Friday's light hearted romp

Realizing that his recent endeavors have alienated him from the youngest of demographics, James Franco staged a one-man puppet show today in the auditorium of a youth camp in Connecticut. The puppet show was itself based on a one-man play Franco wrote as an NYU film student. And while the subject matter – a man finds his wife has been cheating on him with an amputee – was a little dark for children, the industrious actor lightened the affair by using colorful characters and dressing in a green costume. Despite his best efforts most parents were turned off by the intense material as Franco performed for a sparse crowd.


Wednesday in Washington Square Park

On Wednesday morning, James Franco rose bright and early to get to Washington Square Park. He studied the moves of Gill, infamous among chess circles, as Gill destroyed player after player for three straight hours before stepping up to the board to play. After an immediate and crushing defeat, Franco went directly to Borders where he bought six books on chess, chess strategy and chess theory. He spent his afternoon reading them, beginning to end, under a tree, while simultaneously whittling a bishop piece out of a nearby twig.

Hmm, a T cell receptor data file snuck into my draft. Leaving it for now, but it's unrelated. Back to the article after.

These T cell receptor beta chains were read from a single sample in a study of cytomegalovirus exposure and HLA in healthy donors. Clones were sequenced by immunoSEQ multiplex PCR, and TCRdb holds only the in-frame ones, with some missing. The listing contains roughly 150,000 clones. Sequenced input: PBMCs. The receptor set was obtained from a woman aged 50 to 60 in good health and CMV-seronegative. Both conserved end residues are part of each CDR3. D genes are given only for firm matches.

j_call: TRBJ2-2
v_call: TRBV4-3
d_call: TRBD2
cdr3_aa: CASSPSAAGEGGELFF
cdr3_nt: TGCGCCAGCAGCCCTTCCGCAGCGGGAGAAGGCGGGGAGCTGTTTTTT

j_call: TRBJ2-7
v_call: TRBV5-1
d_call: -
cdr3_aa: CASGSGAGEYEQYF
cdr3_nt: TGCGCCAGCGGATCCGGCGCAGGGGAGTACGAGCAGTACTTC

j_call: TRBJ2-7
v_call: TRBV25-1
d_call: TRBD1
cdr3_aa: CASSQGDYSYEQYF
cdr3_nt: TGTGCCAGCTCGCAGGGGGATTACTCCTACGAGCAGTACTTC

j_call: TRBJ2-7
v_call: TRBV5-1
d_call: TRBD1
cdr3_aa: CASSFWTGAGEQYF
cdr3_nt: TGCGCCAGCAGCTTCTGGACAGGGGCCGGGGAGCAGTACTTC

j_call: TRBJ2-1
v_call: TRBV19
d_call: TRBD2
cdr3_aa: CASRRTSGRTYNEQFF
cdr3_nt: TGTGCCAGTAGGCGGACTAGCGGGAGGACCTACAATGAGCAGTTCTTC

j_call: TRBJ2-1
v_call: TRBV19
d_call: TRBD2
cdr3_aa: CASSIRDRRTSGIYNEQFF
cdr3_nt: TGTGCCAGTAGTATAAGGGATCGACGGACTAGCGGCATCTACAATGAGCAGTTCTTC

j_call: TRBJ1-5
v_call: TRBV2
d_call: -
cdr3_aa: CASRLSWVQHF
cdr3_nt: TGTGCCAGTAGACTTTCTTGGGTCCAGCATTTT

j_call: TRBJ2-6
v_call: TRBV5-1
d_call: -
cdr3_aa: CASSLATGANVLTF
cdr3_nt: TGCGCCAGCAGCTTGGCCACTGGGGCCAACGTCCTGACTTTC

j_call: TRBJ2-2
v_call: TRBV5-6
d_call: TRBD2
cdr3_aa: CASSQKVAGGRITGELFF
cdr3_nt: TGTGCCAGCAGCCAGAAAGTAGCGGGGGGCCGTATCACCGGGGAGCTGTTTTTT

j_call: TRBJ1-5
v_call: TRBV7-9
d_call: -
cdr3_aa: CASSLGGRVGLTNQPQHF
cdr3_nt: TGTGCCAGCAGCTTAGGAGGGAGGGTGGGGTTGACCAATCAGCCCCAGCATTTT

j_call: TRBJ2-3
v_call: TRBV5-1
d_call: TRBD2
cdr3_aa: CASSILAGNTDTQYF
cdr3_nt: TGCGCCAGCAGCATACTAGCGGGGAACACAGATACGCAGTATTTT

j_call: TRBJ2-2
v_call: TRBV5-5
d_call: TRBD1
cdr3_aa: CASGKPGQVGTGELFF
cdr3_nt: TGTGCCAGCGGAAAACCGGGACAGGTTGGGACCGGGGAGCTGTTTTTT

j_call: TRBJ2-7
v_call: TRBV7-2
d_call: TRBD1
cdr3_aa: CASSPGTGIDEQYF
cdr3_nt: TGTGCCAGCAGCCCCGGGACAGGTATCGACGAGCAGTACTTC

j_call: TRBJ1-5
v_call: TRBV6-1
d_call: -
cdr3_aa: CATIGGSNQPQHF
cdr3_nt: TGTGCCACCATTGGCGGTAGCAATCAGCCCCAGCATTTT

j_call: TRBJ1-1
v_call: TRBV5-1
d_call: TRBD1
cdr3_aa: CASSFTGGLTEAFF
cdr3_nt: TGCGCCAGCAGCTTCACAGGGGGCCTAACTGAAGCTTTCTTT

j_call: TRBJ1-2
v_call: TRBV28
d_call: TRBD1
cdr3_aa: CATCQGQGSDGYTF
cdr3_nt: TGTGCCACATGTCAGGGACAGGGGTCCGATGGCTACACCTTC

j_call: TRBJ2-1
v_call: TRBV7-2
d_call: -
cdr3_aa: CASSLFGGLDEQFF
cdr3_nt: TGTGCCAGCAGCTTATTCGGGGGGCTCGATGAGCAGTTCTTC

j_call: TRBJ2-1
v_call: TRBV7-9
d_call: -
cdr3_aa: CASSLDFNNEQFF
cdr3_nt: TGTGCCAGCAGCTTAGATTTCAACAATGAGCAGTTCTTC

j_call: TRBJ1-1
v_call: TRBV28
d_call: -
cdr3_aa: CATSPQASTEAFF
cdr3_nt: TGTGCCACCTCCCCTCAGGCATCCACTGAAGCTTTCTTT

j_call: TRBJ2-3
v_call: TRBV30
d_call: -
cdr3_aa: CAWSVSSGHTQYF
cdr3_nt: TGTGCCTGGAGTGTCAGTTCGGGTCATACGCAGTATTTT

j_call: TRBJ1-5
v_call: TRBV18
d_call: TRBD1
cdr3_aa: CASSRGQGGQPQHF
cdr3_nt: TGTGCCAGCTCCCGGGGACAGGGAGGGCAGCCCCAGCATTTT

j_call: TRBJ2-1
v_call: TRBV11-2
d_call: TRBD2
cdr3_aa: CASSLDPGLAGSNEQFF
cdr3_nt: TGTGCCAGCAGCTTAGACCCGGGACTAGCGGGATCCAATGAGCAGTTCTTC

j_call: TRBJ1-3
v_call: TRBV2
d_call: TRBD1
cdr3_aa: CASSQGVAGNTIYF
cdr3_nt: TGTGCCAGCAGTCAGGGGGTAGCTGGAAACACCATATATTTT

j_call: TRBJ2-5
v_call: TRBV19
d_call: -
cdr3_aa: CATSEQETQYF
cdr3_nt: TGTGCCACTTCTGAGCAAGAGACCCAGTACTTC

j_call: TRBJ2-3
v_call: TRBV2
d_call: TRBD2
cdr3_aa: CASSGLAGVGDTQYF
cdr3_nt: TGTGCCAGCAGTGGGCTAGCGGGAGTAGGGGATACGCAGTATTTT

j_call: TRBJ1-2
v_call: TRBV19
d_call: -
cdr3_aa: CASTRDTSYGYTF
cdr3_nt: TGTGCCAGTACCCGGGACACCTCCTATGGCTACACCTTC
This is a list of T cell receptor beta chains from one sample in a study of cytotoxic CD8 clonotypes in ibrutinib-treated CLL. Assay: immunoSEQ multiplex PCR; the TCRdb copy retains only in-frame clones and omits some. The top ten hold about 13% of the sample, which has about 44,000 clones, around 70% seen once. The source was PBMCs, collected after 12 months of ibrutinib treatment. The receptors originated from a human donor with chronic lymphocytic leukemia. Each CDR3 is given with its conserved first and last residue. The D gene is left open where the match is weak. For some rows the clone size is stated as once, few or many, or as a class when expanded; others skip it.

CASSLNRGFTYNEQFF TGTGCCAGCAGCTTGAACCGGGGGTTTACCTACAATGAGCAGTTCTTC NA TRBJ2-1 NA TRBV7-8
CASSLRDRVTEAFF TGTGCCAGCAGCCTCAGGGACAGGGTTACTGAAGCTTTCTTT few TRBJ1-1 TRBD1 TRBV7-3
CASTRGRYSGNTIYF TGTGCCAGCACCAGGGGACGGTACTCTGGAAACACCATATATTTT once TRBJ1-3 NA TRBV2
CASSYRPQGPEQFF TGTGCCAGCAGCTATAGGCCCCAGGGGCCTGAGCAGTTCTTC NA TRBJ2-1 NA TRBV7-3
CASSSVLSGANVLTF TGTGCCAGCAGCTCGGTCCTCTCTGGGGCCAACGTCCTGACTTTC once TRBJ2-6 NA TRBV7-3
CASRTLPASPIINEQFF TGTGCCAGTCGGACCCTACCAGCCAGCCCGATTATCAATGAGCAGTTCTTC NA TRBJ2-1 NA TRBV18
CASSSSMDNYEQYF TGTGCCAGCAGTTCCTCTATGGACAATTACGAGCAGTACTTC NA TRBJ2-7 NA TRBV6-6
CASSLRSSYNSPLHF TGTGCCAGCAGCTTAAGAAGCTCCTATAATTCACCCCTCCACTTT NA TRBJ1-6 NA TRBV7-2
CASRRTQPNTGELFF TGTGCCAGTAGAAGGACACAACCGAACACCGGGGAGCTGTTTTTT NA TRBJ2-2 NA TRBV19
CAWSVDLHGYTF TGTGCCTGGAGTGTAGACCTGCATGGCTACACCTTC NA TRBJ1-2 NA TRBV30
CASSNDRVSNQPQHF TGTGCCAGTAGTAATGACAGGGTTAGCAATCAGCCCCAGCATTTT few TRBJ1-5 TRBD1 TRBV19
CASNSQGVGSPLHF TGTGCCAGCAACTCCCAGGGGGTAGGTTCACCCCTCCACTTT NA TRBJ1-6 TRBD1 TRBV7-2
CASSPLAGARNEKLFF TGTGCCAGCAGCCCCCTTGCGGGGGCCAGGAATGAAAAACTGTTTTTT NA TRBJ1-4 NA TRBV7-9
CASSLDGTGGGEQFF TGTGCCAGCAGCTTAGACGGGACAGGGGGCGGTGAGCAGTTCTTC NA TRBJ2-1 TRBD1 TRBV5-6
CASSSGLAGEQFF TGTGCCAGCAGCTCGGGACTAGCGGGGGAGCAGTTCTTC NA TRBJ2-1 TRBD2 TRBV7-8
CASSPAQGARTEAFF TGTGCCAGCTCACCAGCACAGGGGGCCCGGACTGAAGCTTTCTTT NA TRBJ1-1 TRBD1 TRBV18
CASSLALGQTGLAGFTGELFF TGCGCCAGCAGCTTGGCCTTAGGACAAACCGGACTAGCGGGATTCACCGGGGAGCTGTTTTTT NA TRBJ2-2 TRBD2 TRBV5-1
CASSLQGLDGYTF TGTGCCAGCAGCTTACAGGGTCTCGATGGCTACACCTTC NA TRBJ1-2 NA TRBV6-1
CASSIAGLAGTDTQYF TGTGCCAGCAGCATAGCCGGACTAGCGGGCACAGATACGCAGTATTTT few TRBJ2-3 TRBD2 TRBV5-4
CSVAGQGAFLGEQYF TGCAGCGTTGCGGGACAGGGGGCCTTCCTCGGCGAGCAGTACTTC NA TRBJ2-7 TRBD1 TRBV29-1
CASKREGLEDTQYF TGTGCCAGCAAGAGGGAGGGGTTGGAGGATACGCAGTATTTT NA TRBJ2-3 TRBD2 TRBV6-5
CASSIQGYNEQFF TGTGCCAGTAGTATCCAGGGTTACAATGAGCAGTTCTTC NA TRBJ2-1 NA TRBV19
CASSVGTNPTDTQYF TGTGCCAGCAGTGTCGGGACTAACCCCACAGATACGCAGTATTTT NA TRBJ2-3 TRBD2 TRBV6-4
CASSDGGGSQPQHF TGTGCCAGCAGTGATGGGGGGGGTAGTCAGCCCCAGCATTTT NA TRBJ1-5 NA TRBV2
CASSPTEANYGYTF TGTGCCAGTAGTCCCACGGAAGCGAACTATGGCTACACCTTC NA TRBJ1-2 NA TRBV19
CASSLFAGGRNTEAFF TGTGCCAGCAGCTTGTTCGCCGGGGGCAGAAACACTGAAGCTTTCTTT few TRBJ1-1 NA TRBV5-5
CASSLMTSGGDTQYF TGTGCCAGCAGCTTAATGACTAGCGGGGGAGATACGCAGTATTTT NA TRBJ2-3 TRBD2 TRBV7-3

Monday’s different browed education

Despite being enrolled in four graduate programs, all while getting ready to start a PhD in English at Yale this fall, James Franco took the time to take in an online seminar at the Learning Annex today on numerology and life force. The visit began as a means of exploring the relationship between “high-brow” education (Ivy League schools) and the seemingly “low-brow” experience of an online discussion vis-à-vis the Learning Annex. However, Mr. Franco found himself so enthralled with both the topic and the forum he has decided to enroll himself in three more on-line courses, including “Understanding Energies and Finding Your Life’s Purpose,” “Investigating Space and Time,” and “Accounting.”


Thursday's foray into dentistry

Actor James Franco set up a dentist chair today in Times Square and offered free cleanings to the public. The procedures were performed by the actor himself who has no formal training in dentistry, but read three books on the subject and wanted to give it a shot. Above all else, Franco wanted to use his celebrity to promote good oral hygiene while furthering his quest to blur the lines between the world of entertainment and the second bicuspid.